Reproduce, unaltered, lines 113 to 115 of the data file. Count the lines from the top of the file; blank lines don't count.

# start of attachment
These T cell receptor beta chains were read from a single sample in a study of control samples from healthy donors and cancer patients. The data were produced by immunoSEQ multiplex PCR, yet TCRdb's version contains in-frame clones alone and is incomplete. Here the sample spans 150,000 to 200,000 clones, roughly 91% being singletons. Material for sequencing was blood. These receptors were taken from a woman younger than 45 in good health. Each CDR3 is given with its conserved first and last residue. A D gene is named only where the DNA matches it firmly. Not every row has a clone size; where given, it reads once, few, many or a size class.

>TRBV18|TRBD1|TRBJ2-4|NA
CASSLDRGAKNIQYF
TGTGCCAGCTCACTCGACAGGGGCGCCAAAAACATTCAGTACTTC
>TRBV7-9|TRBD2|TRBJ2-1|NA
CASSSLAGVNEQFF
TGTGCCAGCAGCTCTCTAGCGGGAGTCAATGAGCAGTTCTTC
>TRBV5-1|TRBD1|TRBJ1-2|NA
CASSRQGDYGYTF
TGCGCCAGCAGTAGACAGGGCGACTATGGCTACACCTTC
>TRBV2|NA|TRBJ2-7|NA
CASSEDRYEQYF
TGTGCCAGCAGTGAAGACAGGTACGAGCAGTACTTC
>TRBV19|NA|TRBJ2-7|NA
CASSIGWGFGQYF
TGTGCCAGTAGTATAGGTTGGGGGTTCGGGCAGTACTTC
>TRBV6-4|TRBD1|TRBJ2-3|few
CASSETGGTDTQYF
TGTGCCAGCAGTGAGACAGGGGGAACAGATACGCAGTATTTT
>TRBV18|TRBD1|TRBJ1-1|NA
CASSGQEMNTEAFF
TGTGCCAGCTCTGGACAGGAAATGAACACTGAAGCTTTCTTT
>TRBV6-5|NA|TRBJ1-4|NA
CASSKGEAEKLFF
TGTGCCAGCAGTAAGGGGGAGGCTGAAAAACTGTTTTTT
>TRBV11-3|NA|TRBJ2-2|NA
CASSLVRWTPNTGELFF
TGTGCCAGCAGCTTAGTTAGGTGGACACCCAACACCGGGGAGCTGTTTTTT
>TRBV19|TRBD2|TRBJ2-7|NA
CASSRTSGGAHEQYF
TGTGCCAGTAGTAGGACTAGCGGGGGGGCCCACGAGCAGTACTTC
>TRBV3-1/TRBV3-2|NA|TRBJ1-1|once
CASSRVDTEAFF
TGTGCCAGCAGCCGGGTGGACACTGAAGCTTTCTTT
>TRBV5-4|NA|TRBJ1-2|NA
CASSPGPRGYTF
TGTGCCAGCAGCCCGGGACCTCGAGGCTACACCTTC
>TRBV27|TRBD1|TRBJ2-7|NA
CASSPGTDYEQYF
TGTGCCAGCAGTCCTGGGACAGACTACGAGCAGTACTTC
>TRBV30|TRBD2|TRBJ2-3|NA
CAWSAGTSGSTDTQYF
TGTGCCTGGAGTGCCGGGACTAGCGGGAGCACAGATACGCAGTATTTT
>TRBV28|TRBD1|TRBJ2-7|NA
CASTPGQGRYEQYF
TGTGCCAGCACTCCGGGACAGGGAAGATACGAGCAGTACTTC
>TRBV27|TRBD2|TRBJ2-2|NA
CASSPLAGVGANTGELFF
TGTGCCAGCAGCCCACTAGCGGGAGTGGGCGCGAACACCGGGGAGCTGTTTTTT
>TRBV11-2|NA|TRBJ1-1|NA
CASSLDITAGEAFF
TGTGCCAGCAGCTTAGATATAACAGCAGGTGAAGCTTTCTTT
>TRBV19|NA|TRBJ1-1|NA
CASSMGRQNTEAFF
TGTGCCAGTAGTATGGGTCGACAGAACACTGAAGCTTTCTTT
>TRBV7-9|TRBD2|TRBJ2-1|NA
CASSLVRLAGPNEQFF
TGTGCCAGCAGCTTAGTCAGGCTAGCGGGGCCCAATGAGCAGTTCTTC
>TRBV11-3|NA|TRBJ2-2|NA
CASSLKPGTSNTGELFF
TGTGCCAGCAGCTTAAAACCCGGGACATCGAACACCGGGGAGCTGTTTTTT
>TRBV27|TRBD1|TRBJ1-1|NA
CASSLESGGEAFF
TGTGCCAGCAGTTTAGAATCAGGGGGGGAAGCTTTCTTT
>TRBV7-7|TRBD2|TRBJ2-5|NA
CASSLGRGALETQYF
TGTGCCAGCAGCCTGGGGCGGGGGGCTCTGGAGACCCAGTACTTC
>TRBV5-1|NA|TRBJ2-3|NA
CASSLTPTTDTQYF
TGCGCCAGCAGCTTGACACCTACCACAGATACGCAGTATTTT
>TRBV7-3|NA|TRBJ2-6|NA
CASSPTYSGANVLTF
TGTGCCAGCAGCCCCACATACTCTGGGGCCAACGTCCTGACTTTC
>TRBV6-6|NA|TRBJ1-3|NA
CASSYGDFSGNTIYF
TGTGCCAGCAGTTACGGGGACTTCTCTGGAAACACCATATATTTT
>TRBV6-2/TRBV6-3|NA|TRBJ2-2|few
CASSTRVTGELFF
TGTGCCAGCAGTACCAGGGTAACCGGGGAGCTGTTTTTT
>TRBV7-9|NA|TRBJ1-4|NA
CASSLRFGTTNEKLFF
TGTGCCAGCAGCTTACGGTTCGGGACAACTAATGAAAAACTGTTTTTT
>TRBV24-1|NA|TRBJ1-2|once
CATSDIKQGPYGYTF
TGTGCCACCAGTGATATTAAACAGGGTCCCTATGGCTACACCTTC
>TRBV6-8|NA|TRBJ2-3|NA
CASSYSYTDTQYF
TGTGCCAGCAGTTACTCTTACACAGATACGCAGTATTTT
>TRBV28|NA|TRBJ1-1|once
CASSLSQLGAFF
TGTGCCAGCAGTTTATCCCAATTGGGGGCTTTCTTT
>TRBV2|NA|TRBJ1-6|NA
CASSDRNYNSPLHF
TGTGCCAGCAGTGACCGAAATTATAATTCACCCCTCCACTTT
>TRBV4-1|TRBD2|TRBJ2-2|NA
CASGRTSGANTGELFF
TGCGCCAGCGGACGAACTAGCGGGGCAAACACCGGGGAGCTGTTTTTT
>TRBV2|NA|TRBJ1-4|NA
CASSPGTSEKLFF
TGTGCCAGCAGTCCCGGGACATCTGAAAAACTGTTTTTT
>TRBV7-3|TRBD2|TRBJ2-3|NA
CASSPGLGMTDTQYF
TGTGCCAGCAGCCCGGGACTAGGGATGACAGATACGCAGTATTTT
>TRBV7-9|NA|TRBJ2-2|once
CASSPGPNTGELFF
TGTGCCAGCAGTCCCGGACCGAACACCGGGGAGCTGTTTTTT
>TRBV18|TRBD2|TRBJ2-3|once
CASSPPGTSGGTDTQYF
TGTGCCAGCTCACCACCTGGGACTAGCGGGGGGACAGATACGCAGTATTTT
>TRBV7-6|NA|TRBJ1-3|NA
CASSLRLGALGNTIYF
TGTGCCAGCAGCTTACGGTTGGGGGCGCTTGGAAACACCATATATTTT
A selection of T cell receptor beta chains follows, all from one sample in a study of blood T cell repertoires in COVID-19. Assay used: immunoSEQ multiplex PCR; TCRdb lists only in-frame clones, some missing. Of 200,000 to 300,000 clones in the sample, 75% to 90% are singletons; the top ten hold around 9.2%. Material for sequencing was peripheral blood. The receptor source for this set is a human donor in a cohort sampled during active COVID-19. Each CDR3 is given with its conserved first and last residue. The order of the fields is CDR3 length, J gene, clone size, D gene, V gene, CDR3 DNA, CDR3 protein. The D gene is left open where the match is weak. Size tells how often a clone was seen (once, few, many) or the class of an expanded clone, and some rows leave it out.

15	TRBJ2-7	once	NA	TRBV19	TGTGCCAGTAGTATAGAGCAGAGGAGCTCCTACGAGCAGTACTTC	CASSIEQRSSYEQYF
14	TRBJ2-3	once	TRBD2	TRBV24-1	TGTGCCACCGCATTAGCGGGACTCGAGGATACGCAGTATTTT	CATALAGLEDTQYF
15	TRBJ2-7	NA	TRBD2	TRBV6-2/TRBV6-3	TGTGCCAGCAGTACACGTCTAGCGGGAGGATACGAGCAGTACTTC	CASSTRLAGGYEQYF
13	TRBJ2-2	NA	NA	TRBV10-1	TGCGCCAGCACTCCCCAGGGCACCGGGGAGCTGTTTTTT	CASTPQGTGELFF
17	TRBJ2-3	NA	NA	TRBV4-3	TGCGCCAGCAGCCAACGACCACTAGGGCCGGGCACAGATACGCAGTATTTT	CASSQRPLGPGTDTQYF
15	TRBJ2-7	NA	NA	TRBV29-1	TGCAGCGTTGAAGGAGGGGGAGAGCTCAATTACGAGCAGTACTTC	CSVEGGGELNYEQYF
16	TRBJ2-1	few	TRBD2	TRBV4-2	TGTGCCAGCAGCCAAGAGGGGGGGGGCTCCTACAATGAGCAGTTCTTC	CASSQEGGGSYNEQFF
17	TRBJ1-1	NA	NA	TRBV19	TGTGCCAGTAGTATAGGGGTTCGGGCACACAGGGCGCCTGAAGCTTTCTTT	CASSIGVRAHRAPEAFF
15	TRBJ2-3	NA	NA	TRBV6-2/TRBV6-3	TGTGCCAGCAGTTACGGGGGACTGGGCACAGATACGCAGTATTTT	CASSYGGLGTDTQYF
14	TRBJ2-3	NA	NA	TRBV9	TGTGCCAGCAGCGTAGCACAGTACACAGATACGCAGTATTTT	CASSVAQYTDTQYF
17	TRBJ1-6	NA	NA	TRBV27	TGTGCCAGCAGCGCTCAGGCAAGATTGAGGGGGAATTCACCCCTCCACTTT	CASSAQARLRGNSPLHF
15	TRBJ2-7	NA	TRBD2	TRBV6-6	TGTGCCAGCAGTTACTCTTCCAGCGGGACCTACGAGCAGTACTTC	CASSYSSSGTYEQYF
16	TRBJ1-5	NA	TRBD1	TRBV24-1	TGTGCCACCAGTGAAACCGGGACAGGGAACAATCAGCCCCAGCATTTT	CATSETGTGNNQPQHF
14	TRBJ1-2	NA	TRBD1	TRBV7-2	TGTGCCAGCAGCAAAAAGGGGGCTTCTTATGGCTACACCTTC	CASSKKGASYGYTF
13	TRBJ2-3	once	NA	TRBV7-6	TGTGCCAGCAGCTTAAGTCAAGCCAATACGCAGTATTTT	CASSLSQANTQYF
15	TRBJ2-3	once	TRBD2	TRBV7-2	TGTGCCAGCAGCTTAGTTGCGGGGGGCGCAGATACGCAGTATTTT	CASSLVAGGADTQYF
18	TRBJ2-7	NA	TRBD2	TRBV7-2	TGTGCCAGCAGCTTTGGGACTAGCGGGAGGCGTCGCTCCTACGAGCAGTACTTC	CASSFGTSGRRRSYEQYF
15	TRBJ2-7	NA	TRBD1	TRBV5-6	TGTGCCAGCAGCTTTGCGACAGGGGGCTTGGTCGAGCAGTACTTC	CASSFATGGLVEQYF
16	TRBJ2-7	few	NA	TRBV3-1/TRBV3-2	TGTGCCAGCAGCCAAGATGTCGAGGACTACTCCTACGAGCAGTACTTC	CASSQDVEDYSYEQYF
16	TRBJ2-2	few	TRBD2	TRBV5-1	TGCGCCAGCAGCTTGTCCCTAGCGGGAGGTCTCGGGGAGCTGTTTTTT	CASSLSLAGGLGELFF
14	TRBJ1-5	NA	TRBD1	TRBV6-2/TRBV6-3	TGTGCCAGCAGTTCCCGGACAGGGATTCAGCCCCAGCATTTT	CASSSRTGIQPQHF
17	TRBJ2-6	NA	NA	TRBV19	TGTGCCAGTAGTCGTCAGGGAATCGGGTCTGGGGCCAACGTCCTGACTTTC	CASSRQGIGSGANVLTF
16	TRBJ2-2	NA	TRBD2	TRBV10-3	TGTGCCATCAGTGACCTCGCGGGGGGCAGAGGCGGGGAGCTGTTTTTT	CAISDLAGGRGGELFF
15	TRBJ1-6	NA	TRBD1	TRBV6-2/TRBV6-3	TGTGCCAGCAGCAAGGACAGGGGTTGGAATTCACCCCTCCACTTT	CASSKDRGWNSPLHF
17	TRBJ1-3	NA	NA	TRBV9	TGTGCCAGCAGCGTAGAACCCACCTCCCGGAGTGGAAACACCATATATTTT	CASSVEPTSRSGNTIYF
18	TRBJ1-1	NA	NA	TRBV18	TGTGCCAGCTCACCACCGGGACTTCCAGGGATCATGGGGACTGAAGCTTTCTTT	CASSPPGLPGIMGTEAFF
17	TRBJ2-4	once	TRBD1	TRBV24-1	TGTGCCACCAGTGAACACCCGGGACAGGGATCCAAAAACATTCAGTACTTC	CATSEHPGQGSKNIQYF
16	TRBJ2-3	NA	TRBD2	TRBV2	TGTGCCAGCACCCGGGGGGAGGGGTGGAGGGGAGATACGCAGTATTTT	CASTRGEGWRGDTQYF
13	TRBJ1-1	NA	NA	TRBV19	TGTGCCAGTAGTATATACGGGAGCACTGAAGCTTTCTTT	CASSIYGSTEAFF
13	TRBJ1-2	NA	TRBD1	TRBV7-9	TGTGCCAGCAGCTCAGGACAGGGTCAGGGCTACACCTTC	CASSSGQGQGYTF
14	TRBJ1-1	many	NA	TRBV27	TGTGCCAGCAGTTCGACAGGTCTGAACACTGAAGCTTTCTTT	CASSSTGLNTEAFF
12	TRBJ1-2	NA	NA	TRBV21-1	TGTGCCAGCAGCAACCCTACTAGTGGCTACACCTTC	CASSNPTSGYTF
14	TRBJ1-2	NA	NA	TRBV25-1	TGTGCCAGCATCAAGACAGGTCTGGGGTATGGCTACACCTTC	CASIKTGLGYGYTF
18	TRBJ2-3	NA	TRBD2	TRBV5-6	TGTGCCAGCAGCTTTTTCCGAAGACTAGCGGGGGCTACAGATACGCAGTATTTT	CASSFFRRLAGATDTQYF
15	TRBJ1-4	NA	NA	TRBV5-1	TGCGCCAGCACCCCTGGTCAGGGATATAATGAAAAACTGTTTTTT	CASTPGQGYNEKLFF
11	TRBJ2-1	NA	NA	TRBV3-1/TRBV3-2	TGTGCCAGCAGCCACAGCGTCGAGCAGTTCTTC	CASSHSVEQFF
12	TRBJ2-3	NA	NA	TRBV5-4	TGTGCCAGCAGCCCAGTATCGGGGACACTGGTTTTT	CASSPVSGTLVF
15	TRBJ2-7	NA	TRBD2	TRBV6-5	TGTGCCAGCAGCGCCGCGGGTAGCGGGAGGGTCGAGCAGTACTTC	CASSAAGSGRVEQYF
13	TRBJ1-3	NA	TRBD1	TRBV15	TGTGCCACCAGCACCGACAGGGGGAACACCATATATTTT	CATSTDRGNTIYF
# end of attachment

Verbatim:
A selection of T cell receptor beta chains follows, all from one sample in a study of blood T cell repertoires in COVID-19. Assay used: immunoSEQ multiplex PCR; TCRdb lists only in-frame clones, some missing. Of 200,000 to 300,000 clones in the sample, 75% to 90% are singletons; the top ten hold around 9.2%. Material for sequencing was peripheral blood. The receptor source for this set is a human donor in a cohort sampled during active COVID-19. Each CDR3 is given with its conserved first and last residue. The order of the fields is CDR3 length, J gene, clone size, D gene, V gene, CDR3 DNA, CDR3 protein. The D gene is left open where the match is weak. Size tells how often a clone was seen (once, few, many) or the class of an expanded clone, and some rows leave it out.

15	TRBJ2-7	once	NA	TRBV19	TGTGCCAGTAGTATAGAGCAGAGGAGCTCCTACGAGCAGTACTTC	CASSIEQRSSYEQYF
14	TRBJ2-3	once	TRBD2	TRBV24-1	TGTGCCACCGCATTAGCGGGACTCGAGGATACGCAGTATTTT	CATALAGLEDTQYF